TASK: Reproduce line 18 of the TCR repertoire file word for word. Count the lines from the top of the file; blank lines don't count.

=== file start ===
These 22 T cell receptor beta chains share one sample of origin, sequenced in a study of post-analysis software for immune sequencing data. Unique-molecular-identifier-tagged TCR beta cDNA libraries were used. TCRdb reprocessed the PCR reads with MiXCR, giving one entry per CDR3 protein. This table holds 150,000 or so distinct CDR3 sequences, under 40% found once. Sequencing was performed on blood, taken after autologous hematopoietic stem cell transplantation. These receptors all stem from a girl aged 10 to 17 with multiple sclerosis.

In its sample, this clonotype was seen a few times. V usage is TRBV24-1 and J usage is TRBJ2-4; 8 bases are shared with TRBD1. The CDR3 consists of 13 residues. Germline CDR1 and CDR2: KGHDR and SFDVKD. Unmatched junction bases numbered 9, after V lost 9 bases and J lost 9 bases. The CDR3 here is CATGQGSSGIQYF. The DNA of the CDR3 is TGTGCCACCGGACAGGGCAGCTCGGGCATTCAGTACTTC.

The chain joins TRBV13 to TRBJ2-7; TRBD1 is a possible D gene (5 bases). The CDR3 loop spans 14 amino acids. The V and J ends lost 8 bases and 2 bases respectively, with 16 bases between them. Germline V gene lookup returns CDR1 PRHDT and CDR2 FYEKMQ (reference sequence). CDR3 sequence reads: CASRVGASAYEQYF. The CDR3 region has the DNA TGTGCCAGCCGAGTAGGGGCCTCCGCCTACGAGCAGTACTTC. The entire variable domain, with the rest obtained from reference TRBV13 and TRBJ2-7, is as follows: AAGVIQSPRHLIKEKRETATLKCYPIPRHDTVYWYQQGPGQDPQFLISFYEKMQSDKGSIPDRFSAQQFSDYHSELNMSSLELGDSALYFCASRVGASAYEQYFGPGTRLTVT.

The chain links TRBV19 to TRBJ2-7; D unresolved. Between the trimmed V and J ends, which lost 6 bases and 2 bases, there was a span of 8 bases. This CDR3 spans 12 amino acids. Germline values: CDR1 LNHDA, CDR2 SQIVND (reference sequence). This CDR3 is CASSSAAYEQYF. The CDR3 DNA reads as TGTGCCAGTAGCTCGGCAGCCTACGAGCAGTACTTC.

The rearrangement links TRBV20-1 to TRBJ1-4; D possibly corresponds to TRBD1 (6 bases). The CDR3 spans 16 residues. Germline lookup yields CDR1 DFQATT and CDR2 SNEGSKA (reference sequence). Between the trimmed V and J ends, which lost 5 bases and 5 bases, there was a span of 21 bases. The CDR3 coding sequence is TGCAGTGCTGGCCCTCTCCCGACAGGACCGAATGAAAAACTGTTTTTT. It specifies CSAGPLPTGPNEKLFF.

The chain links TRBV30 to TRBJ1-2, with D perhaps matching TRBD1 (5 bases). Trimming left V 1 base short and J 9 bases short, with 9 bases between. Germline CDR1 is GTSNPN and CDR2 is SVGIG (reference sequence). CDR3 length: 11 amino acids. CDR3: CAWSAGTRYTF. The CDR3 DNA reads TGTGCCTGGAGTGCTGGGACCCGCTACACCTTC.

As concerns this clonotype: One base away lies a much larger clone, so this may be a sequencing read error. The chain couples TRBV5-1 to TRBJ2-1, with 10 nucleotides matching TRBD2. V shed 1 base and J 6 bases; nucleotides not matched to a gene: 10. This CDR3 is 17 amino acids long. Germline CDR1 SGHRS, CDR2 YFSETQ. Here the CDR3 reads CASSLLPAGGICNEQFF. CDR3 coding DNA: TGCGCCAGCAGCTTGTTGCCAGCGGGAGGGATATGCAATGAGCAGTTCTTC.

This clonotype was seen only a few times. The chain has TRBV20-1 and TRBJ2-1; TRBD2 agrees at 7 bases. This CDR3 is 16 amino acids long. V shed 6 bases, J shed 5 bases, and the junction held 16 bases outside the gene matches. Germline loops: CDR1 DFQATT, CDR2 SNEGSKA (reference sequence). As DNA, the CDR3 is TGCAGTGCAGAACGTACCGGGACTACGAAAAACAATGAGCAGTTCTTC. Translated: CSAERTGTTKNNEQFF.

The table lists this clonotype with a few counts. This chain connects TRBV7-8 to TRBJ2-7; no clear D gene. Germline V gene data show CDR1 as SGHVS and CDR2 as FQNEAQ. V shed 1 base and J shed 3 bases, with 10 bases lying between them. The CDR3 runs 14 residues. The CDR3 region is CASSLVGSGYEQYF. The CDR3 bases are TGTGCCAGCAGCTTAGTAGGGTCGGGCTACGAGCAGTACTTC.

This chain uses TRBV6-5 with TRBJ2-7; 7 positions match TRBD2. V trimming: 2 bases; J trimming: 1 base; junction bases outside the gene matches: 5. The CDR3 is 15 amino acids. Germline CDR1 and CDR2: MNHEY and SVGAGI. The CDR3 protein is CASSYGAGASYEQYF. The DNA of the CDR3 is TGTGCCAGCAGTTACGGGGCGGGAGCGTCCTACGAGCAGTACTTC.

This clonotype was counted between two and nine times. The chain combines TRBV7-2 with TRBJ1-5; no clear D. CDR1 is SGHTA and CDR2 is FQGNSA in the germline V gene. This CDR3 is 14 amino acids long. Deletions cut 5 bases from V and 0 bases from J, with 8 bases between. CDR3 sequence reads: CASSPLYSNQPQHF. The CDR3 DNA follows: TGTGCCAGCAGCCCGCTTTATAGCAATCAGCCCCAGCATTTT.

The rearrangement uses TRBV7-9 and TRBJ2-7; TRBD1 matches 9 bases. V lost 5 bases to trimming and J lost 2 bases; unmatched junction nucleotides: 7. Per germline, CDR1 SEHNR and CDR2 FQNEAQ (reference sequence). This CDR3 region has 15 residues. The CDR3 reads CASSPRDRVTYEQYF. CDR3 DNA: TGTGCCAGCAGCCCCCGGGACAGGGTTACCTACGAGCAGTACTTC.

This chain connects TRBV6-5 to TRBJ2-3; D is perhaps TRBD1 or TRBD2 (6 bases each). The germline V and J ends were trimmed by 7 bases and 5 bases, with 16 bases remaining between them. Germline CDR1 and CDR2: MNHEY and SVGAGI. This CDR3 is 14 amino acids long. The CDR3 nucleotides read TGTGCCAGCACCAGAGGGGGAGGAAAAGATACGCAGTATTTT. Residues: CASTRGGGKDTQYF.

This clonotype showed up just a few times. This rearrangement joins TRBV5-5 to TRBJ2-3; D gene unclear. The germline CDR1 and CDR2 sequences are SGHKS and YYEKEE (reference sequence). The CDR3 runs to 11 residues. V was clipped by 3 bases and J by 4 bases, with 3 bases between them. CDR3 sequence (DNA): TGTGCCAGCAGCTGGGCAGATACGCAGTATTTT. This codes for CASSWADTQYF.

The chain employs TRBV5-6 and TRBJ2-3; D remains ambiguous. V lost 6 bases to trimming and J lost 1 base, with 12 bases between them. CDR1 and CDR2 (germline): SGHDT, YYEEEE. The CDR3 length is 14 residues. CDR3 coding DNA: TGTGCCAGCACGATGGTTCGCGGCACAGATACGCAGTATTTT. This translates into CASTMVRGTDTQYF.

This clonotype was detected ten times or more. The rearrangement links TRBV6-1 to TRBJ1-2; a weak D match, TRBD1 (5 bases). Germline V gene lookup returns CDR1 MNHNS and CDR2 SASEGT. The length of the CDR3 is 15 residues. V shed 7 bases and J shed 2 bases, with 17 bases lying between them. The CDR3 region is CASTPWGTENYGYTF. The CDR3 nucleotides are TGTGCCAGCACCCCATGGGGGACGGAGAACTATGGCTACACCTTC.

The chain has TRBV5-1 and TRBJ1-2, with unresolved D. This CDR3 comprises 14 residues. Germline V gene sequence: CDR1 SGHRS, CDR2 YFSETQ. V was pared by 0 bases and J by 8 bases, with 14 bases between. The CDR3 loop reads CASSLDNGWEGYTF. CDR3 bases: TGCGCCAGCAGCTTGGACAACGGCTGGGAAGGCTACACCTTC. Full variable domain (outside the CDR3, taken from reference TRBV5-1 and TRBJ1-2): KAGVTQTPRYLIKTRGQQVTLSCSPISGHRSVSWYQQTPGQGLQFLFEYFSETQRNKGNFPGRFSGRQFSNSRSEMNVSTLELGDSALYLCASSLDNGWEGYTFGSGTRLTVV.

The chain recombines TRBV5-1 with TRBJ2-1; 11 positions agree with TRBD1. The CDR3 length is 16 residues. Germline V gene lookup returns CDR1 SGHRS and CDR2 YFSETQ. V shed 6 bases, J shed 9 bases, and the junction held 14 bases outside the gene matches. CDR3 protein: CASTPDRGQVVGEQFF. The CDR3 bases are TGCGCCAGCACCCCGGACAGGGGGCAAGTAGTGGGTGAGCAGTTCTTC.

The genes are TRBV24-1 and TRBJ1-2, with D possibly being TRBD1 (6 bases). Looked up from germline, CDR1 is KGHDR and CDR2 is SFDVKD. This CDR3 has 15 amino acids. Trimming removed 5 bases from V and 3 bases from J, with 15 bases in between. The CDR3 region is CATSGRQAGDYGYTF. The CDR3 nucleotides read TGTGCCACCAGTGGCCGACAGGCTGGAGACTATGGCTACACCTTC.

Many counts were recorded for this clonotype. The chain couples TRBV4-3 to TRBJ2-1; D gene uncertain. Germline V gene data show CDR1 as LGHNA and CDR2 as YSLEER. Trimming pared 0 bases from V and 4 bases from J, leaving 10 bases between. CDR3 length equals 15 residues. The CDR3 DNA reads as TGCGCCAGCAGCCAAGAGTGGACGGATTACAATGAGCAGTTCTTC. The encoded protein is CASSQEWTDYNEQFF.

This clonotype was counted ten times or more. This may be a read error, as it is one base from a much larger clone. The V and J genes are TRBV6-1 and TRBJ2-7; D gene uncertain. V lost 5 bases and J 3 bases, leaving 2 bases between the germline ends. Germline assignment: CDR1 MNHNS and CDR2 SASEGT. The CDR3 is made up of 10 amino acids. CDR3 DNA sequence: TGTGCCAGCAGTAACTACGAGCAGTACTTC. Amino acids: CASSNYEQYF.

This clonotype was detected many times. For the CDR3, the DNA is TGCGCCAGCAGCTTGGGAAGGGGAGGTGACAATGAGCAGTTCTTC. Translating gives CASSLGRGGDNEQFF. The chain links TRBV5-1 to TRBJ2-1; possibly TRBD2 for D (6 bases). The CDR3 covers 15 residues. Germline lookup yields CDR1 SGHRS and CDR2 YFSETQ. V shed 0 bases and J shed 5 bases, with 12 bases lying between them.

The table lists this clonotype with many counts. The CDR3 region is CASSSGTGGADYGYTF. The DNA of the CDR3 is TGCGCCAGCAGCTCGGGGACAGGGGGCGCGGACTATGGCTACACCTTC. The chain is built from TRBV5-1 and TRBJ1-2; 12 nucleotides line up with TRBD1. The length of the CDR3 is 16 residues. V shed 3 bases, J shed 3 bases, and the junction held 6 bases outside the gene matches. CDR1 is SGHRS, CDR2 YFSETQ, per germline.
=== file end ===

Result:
The chain recombines TRBV5-1 with TRBJ2-1; 11 positions agree with TRBD1. The CDR3 length is 16 residues. Germline V gene lookup returns CDR1 SGHRS and CDR2 YFSETQ. V shed 6 bases, J shed 9 bases, and the junction held 14 bases outside the gene matches. CDR3 protein: CASTPDRGQVVGEQFF. The CDR3 bases are TGCGCCAGCACCCCGGACAGGGGGCAAGTAGTGGGTGAGCAGTTCTTC.